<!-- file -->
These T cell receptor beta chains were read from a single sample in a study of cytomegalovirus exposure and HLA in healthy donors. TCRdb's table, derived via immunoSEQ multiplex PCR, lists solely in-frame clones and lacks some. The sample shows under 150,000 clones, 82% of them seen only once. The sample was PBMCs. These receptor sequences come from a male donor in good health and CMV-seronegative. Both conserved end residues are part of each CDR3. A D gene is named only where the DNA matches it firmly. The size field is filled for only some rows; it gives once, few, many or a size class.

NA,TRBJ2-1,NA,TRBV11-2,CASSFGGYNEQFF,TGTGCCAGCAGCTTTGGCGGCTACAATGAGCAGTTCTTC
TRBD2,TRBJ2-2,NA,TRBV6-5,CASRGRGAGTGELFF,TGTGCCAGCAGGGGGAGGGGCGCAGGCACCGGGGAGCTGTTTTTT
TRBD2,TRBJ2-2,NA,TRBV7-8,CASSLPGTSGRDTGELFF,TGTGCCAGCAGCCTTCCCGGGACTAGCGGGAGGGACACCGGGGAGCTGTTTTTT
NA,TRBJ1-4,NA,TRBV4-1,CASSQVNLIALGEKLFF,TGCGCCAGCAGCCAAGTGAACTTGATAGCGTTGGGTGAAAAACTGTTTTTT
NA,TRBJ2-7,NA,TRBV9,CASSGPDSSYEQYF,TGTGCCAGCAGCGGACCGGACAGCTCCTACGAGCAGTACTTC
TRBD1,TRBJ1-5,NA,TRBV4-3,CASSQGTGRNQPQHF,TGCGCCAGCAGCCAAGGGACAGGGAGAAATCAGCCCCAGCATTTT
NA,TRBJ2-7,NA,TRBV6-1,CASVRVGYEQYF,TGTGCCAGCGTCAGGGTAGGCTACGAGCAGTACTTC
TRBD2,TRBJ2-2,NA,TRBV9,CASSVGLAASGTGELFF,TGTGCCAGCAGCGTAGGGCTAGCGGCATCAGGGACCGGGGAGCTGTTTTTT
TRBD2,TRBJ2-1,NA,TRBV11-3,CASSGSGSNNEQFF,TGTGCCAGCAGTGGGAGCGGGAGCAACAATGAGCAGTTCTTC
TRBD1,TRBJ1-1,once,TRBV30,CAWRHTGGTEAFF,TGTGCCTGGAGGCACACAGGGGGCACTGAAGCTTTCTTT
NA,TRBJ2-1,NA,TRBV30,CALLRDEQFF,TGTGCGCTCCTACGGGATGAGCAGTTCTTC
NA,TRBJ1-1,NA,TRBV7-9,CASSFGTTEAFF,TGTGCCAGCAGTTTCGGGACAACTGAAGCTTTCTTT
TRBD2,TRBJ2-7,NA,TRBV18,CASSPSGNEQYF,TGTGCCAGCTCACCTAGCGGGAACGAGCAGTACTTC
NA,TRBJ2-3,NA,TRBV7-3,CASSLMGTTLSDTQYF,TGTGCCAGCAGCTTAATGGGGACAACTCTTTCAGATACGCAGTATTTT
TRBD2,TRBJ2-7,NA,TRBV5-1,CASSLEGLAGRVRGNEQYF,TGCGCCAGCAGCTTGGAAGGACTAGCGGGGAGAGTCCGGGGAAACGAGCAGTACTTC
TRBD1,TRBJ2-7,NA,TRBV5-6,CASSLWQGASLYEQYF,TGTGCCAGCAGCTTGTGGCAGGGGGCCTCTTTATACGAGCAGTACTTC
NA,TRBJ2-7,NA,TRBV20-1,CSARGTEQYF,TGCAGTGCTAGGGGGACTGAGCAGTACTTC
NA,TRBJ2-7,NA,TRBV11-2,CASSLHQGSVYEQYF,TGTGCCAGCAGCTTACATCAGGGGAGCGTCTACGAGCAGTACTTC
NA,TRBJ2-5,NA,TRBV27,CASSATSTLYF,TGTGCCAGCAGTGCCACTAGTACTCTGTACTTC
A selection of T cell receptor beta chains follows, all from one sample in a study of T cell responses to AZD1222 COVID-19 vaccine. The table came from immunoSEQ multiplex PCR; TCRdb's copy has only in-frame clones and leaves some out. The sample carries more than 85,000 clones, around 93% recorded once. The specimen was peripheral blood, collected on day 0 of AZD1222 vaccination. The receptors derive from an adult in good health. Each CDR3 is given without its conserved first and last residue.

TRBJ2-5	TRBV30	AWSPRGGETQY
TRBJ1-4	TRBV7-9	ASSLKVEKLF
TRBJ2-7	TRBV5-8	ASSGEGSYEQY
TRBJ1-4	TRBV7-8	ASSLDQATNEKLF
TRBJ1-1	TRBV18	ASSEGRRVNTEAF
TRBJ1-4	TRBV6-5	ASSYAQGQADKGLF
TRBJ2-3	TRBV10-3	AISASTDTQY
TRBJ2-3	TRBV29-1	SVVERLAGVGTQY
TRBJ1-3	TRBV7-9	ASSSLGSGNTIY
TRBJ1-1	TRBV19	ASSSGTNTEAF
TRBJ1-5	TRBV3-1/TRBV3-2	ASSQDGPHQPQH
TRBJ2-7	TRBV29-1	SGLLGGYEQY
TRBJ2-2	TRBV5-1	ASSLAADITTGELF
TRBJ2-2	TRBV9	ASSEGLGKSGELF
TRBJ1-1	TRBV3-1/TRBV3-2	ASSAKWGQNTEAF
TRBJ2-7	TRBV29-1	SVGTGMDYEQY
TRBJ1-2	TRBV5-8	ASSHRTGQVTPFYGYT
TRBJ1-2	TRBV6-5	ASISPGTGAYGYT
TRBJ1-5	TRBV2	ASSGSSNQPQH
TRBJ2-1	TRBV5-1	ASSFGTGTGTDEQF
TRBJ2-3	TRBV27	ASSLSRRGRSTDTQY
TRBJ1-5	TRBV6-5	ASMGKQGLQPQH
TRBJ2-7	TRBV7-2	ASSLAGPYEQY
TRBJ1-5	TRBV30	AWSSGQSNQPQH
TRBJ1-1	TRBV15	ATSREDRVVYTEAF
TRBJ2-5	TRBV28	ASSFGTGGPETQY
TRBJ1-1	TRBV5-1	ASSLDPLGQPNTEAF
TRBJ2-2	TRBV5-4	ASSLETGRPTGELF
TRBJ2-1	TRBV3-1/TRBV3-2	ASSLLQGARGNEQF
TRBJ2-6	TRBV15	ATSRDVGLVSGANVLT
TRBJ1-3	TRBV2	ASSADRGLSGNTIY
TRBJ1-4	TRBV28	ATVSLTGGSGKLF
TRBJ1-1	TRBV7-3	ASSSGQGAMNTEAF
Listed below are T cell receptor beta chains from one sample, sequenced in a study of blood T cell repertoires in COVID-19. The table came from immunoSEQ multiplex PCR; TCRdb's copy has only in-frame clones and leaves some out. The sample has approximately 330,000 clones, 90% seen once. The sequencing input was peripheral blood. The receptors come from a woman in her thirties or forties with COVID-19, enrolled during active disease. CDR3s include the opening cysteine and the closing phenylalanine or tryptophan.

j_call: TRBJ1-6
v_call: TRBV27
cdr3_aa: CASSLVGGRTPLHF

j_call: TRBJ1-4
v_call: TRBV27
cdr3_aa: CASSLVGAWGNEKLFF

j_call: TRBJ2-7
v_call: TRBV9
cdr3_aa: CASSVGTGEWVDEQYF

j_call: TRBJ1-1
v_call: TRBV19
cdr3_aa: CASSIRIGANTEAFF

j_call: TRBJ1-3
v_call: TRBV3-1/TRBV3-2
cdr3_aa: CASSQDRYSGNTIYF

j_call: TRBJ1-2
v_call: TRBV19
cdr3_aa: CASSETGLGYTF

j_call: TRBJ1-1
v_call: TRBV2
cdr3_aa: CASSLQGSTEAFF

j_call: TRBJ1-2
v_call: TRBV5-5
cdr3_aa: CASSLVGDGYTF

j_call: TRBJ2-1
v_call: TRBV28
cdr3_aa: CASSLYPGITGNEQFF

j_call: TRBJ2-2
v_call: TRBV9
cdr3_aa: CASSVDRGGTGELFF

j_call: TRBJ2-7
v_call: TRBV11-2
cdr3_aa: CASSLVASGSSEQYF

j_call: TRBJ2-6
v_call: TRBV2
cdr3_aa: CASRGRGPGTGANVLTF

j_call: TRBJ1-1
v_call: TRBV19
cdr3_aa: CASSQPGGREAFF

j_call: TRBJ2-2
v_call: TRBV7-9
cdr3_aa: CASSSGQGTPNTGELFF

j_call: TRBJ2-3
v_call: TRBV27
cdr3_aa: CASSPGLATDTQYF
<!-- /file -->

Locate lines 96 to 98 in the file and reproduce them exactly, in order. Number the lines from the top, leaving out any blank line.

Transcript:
v_call: TRBV7-9
cdr3_aa: CASSSGQGTPNTGELFF

j_call: TRBJ2-3